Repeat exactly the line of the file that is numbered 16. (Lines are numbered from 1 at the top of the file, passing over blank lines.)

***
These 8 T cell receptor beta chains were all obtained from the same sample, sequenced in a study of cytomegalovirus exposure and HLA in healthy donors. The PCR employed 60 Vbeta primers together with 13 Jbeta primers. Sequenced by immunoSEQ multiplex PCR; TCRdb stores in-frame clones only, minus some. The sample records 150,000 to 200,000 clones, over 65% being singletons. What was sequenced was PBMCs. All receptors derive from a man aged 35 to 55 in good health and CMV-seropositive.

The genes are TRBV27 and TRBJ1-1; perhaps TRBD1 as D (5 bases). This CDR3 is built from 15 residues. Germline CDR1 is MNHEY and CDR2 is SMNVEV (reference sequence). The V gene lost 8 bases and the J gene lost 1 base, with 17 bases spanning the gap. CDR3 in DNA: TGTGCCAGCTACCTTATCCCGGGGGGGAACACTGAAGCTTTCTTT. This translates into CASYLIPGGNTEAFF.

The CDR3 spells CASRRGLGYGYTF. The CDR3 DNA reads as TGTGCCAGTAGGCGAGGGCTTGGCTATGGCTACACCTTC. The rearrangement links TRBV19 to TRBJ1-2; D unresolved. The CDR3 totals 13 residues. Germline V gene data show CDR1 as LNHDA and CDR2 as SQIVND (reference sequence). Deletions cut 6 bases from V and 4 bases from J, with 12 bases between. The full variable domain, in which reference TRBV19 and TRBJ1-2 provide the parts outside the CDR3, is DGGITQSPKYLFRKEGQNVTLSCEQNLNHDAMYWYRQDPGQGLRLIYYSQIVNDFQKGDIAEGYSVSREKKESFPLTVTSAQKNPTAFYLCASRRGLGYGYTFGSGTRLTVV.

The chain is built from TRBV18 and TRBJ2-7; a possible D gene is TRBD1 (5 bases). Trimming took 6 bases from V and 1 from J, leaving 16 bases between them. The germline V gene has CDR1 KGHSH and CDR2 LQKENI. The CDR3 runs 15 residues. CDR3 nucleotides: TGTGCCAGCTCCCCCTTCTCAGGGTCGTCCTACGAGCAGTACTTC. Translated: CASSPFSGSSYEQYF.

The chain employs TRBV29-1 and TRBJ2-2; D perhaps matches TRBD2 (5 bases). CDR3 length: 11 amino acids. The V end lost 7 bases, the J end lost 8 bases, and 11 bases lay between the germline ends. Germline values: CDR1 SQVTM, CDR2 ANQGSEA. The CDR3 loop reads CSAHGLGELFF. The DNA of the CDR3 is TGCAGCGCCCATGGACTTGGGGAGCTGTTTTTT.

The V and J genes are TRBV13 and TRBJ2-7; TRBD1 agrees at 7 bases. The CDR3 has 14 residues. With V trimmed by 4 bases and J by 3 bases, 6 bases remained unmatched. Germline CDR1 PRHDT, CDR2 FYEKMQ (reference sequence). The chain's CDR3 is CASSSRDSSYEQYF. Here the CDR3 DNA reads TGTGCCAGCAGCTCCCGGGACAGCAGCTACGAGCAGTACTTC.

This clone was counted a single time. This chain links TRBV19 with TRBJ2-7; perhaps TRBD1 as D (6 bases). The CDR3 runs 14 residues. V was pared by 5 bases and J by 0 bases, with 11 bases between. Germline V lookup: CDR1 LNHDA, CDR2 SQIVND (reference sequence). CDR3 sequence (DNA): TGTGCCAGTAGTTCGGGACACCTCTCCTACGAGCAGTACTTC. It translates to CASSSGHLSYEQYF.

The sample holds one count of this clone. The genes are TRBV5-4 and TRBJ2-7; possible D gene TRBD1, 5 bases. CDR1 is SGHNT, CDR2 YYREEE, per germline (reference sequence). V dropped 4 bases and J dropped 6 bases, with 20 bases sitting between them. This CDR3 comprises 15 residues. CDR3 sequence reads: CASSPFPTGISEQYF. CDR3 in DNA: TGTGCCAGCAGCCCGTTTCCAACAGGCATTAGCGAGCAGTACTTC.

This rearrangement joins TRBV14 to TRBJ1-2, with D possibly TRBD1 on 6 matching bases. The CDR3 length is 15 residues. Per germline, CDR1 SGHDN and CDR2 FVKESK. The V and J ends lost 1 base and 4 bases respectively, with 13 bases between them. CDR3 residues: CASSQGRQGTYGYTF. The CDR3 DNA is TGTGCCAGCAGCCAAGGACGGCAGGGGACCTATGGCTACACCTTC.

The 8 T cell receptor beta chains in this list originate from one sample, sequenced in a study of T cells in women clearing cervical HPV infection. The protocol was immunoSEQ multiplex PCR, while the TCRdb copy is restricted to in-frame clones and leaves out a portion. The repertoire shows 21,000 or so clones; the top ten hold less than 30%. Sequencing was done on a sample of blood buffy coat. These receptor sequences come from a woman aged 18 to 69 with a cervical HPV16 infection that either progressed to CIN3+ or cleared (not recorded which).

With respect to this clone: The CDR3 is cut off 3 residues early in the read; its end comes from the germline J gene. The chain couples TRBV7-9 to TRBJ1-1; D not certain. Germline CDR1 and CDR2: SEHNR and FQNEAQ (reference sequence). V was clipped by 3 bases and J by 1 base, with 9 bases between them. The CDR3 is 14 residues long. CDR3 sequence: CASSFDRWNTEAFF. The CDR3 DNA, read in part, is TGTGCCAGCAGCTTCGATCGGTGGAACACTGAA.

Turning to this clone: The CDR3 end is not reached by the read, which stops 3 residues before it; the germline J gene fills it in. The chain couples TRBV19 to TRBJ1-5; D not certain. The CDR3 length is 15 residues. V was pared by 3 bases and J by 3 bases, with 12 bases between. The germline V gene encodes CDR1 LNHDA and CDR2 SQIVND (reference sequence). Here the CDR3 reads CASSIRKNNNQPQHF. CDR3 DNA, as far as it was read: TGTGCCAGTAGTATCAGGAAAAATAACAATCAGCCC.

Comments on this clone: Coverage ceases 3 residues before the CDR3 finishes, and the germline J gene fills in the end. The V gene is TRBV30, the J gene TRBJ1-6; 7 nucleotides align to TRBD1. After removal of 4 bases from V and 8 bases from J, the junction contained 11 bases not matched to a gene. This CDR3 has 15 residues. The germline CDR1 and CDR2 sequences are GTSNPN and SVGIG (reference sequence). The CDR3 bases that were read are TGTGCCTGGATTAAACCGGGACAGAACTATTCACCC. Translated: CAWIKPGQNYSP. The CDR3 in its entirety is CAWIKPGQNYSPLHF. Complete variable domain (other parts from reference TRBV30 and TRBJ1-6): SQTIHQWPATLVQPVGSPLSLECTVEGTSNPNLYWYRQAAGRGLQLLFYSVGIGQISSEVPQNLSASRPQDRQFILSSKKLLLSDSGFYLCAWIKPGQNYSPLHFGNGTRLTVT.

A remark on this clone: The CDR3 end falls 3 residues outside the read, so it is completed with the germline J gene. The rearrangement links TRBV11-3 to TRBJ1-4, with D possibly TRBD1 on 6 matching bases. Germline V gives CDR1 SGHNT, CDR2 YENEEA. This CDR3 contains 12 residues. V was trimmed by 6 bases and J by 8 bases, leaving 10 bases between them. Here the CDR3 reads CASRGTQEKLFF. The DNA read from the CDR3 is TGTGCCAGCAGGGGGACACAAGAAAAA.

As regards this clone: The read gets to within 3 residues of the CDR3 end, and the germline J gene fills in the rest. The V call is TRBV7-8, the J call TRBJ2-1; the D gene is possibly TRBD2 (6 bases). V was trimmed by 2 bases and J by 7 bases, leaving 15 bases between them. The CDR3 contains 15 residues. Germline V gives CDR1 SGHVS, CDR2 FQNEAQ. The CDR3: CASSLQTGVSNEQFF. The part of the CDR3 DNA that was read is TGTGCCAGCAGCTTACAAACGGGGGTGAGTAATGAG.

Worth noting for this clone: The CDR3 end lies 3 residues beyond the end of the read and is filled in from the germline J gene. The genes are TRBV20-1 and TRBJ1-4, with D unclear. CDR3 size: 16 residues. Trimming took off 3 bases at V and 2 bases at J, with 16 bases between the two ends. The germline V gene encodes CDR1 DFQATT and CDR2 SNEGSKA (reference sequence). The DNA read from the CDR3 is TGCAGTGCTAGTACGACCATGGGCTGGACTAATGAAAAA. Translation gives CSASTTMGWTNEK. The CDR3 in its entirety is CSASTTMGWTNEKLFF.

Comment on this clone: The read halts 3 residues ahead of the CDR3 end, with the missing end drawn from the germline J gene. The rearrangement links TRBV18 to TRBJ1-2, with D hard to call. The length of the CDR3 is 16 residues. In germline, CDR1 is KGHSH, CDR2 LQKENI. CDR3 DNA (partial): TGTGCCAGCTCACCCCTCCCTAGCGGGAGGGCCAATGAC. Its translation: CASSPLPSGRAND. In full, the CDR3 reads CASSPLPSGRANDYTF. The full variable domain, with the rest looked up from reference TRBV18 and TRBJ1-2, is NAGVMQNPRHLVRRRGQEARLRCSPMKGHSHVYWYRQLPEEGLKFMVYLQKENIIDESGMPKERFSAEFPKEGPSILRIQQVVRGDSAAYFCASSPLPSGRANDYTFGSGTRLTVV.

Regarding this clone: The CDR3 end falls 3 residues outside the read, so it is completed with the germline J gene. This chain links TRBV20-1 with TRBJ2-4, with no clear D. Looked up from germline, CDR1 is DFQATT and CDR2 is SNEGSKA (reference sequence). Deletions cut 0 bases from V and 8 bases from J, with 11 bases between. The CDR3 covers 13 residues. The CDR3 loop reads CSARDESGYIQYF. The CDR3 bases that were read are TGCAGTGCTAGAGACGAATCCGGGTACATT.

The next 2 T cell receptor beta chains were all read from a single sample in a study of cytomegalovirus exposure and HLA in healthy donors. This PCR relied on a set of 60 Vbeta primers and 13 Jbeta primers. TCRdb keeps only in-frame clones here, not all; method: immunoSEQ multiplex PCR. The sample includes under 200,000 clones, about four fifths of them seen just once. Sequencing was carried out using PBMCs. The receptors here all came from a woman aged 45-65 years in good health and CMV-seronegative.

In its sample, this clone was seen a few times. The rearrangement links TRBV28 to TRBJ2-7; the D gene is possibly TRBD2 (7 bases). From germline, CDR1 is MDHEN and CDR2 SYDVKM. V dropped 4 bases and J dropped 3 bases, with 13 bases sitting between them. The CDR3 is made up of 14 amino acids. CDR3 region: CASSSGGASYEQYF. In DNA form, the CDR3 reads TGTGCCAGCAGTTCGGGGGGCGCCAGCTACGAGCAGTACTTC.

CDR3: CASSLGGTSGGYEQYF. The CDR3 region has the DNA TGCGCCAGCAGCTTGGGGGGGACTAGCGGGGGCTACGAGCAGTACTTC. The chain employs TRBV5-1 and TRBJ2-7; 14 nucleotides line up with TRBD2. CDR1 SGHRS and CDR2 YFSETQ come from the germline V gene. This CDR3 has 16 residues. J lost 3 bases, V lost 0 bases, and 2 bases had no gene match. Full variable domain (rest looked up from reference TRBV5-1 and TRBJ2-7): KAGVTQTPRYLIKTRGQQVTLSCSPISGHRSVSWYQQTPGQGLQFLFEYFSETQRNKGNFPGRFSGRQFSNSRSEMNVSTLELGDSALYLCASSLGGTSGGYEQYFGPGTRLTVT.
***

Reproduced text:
Worth noting for this clone: The CDR3 end lies 3 residues beyond the end of the read and is filled in from the germline J gene. The genes are TRBV20-1 and TRBJ1-4, with D unclear. CDR3 size: 16 residues. Trimming took off 3 bases at V and 2 bases at J, with 16 bases between the two ends. The germline V gene encodes CDR1 DFQATT and CDR2 SNEGSKA (reference sequence). The DNA read from the CDR3 is TGCAGTGCTAGTACGACCATGGGCTGGACTAATGAAAAA. Translation gives CSASTTMGWTNEK. The CDR3 in its entirety is CSASTTMGWTNEKLFF.